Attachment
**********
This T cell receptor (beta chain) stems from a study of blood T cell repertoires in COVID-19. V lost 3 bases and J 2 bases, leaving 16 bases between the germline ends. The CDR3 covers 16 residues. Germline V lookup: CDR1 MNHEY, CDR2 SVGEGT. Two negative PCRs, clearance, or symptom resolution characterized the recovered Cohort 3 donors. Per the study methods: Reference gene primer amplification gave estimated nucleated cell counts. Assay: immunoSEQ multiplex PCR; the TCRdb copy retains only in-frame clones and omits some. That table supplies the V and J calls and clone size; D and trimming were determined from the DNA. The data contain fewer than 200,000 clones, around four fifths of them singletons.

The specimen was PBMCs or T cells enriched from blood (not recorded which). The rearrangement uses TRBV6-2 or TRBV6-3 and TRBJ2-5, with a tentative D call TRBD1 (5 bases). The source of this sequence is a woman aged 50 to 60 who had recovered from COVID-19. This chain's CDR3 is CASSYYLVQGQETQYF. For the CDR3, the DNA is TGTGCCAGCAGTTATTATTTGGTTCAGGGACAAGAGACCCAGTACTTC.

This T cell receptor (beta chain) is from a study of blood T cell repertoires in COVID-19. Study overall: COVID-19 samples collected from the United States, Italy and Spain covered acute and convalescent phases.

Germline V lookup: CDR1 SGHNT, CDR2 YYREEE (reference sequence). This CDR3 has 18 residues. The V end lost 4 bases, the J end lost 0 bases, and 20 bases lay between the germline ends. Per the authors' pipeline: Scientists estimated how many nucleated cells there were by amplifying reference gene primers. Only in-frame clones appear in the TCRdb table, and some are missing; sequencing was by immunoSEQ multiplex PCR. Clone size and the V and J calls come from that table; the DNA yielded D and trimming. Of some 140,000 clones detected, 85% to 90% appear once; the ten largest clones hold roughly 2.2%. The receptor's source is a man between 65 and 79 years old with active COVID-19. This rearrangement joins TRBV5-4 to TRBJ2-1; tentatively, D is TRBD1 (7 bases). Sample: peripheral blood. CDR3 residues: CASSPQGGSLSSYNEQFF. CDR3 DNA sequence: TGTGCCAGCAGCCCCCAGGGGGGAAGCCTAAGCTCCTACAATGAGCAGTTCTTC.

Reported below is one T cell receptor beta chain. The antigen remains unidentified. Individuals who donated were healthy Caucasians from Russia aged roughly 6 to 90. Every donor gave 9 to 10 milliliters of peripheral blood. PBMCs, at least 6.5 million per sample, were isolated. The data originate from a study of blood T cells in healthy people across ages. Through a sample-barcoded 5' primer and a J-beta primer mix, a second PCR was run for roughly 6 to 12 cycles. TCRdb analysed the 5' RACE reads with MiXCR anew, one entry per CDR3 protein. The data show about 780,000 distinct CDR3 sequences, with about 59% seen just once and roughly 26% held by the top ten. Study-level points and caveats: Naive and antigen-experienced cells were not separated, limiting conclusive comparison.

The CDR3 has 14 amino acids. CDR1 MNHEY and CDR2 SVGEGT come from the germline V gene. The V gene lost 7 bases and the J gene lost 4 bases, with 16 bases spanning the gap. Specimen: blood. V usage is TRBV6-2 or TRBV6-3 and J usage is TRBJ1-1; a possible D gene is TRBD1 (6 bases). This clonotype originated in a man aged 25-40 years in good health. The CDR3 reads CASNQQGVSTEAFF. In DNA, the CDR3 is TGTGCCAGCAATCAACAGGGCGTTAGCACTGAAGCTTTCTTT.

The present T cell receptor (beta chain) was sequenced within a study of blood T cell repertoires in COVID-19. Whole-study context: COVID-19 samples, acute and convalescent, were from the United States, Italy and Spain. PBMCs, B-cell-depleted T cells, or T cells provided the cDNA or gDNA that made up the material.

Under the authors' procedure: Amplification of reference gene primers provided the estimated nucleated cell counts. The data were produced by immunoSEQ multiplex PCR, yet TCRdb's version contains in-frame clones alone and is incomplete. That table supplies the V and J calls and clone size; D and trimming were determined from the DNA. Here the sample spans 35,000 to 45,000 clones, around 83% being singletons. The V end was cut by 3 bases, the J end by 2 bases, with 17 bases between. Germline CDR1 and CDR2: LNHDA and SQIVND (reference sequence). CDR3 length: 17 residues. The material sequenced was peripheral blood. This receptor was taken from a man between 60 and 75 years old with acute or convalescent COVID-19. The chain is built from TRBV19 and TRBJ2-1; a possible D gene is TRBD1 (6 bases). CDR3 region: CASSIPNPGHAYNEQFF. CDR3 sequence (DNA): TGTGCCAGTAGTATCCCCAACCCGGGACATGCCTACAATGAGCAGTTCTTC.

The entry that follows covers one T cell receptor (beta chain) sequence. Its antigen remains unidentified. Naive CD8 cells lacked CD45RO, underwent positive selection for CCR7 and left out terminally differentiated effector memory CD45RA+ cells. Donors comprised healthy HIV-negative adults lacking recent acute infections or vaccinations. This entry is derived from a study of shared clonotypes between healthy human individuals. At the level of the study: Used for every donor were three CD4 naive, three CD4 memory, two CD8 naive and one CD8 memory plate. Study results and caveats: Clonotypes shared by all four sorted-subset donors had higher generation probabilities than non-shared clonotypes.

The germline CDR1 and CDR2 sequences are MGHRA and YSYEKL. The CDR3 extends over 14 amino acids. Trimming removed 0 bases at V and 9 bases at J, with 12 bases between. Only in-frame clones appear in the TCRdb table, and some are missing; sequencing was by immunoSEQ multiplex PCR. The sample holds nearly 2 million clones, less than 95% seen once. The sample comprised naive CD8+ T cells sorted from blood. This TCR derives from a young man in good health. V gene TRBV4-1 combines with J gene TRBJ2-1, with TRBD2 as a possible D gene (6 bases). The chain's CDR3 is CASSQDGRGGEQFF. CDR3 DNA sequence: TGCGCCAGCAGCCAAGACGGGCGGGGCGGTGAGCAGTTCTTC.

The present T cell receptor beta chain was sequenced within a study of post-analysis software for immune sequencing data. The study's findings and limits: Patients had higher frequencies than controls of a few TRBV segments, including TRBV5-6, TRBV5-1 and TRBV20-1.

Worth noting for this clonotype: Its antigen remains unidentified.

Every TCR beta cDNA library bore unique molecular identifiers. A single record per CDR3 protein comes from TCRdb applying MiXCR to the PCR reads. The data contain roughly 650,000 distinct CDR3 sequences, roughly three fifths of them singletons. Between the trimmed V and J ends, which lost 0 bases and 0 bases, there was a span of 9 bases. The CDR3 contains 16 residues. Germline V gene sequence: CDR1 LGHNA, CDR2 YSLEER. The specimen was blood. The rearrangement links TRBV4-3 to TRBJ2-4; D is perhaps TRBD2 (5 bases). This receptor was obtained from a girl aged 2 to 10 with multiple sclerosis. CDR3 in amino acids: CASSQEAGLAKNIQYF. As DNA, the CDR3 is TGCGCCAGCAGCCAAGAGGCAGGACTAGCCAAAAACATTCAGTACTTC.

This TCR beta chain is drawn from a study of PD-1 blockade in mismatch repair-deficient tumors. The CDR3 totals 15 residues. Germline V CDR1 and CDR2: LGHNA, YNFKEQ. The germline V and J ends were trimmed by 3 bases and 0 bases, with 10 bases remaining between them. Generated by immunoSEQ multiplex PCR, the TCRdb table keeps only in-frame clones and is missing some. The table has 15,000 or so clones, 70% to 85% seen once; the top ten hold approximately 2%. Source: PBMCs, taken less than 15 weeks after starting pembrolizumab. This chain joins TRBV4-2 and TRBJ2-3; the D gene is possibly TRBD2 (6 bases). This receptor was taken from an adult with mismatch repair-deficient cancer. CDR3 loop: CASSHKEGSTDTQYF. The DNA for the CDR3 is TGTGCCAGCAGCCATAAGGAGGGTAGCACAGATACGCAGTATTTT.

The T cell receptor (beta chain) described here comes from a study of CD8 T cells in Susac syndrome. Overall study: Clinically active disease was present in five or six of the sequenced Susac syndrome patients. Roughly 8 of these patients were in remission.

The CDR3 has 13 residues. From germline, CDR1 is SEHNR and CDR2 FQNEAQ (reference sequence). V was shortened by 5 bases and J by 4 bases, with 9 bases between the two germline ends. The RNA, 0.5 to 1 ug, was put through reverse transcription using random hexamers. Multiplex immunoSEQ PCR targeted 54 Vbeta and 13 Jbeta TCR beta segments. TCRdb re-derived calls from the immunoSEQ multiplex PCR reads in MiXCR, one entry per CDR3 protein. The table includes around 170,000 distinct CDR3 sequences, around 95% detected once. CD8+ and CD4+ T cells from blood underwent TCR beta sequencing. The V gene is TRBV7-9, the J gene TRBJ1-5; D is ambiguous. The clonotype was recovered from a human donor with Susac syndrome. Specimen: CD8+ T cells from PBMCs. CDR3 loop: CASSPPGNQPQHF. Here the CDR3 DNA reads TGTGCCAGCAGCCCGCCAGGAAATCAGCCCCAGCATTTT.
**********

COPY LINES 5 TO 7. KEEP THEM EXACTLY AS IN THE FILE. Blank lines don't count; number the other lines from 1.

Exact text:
Reported below is one T cell receptor beta chain. The antigen remains unidentified. Individuals who donated were healthy Caucasians from Russia aged roughly 6 to 90. Every donor gave 9 to 10 milliliters of peripheral blood. PBMCs, at least 6.5 million per sample, were isolated. The data originate from a study of blood T cells in healthy people across ages. Through a sample-barcoded 5' primer and a J-beta primer mix, a second PCR was run for roughly 6 to 12 cycles. TCRdb analysed the 5' RACE reads with MiXCR anew, one entry per CDR3 protein. The data show about 780,000 distinct CDR3 sequences, with about 59% seen just once and roughly 26% held by the top ten. Study-level points and caveats: Naive and antigen-experienced cells were not separated, limiting conclusive comparison.

The CDR3 has 14 amino acids. CDR1 MNHEY and CDR2 SVGEGT come from the germline V gene. The V gene lost 7 bases and the J gene lost 4 bases, with 16 bases spanning the gap. Specimen: blood. V usage is TRBV6-2 or TRBV6-3 and J usage is TRBJ1-1; a possible D gene is TRBD1 (6 bases). This clonotype originated in a man aged 25-40 years in good health. The CDR3 reads CASNQQGVSTEAFF. In DNA, the CDR3 is TGTGCCAGCAATCAACAGGGCGTTAGCACTGAAGCTTTCTTT.

The present T cell receptor (beta chain) was sequenced within a study of blood T cell repertoires in COVID-19. Whole-study context: COVID-19 samples, acute and convalescent, were from the United States, Italy and Spain. PBMCs, B-cell-depleted T cells, or T cells provided the cDNA or gDNA that made up the material.